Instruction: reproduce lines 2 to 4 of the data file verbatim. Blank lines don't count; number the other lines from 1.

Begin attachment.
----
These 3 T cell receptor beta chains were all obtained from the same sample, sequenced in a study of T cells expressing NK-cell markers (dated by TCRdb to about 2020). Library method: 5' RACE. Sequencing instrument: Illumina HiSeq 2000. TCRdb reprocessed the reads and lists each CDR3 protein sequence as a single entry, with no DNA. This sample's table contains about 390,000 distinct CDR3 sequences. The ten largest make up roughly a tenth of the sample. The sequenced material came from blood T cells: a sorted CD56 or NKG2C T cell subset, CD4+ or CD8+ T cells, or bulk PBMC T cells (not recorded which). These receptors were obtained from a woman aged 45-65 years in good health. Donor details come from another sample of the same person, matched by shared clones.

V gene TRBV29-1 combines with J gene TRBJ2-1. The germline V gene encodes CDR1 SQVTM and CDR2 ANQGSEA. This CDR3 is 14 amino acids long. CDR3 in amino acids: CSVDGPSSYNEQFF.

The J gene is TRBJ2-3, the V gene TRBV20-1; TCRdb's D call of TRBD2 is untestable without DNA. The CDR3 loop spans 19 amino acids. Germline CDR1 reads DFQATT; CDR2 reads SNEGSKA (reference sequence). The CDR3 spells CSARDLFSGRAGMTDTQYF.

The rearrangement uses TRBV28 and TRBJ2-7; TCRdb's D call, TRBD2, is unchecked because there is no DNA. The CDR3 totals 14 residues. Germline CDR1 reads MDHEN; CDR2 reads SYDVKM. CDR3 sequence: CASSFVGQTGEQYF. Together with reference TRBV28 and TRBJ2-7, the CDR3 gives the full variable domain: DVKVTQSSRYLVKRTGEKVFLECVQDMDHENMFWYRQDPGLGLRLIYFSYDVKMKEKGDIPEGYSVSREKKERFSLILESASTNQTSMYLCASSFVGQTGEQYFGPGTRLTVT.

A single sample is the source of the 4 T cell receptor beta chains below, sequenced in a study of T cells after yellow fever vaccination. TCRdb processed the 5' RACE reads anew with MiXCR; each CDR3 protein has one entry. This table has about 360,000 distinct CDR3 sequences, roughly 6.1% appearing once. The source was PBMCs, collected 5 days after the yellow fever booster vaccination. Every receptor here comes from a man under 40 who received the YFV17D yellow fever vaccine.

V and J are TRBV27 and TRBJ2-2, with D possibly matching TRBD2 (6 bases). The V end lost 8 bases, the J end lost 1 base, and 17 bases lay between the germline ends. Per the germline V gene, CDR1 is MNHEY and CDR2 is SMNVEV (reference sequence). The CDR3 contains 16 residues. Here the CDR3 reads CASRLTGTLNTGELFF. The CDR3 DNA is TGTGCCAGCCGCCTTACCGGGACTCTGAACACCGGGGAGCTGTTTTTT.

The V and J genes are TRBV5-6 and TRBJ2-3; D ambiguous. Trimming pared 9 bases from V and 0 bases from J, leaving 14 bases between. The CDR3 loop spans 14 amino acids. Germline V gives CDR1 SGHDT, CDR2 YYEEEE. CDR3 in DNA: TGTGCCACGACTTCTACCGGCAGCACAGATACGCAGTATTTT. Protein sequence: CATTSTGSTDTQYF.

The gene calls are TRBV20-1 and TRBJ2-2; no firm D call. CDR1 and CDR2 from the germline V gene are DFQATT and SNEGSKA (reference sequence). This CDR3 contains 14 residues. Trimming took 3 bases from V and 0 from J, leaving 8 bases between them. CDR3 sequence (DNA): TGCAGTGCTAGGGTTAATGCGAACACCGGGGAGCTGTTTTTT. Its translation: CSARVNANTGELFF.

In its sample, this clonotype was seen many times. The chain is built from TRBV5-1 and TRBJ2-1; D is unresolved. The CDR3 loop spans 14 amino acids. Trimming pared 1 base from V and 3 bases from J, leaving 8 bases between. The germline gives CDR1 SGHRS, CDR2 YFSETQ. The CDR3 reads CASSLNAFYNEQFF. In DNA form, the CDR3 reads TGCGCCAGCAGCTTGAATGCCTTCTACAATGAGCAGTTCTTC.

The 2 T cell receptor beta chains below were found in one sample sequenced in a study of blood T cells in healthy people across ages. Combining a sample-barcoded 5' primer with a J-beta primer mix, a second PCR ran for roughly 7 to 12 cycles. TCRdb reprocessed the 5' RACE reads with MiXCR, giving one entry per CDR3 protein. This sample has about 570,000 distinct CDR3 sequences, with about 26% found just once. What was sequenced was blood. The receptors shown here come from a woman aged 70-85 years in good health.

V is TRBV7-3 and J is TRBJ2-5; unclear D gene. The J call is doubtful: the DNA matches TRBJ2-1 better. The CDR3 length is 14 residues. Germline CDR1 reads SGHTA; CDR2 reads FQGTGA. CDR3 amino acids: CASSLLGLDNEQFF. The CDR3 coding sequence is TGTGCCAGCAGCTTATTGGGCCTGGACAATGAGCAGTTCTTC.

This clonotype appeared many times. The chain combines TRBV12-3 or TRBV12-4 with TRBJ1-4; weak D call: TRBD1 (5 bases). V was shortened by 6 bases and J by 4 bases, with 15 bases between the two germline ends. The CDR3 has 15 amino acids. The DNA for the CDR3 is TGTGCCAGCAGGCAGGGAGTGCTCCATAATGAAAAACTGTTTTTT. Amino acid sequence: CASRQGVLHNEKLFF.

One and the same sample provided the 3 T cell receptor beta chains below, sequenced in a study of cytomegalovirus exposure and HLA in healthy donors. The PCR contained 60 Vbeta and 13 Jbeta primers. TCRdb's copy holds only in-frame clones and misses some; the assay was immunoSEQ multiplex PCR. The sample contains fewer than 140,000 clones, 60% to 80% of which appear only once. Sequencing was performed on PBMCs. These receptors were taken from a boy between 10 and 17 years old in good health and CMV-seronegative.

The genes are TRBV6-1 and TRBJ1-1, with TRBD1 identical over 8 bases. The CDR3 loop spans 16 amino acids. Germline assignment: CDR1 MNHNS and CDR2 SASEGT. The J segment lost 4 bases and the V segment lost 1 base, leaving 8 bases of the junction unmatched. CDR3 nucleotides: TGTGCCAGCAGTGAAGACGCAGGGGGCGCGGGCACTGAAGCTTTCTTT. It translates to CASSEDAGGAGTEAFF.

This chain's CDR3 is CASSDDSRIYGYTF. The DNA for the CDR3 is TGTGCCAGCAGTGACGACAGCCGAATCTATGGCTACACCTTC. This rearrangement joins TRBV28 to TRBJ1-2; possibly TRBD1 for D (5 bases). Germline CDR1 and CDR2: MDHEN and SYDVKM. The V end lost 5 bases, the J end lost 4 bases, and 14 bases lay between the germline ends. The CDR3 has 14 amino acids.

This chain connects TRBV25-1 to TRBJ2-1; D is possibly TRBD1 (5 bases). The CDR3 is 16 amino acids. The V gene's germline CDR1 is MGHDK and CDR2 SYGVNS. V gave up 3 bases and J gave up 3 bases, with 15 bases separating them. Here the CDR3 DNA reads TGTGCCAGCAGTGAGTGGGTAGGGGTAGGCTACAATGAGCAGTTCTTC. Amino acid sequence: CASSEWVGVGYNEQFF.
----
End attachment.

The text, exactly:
V gene TRBV29-1 combines with J gene TRBJ2-1. The germline V gene encodes CDR1 SQVTM and CDR2 ANQGSEA. This CDR3 is 14 amino acids long. CDR3 in amino acids: CSVDGPSSYNEQFF.

The J gene is TRBJ2-3, the V gene TRBV20-1; TCRdb's D call of TRBD2 is untestable without DNA. The CDR3 loop spans 19 amino acids. Germline CDR1 reads DFQATT; CDR2 reads SNEGSKA (reference sequence). The CDR3 spells CSARDLFSGRAGMTDTQYF.

The rearrangement uses TRBV28 and TRBJ2-7; TCRdb's D call, TRBD2, is unchecked because there is no DNA. The CDR3 totals 14 residues. Germline CDR1 reads MDHEN; CDR2 reads SYDVKM. CDR3 sequence: CASSFVGQTGEQYF. Together with reference TRBV28 and TRBJ2-7, the CDR3 gives the full variable domain: DVKVTQSSRYLVKRTGEKVFLECVQDMDHENMFWYRQDPGLGLRLIYFSYDVKMKEKGDIPEGYSVSREKKERFSLILESASTNQTSMYLCASSFVGQTGEQYFGPGTRLTVT.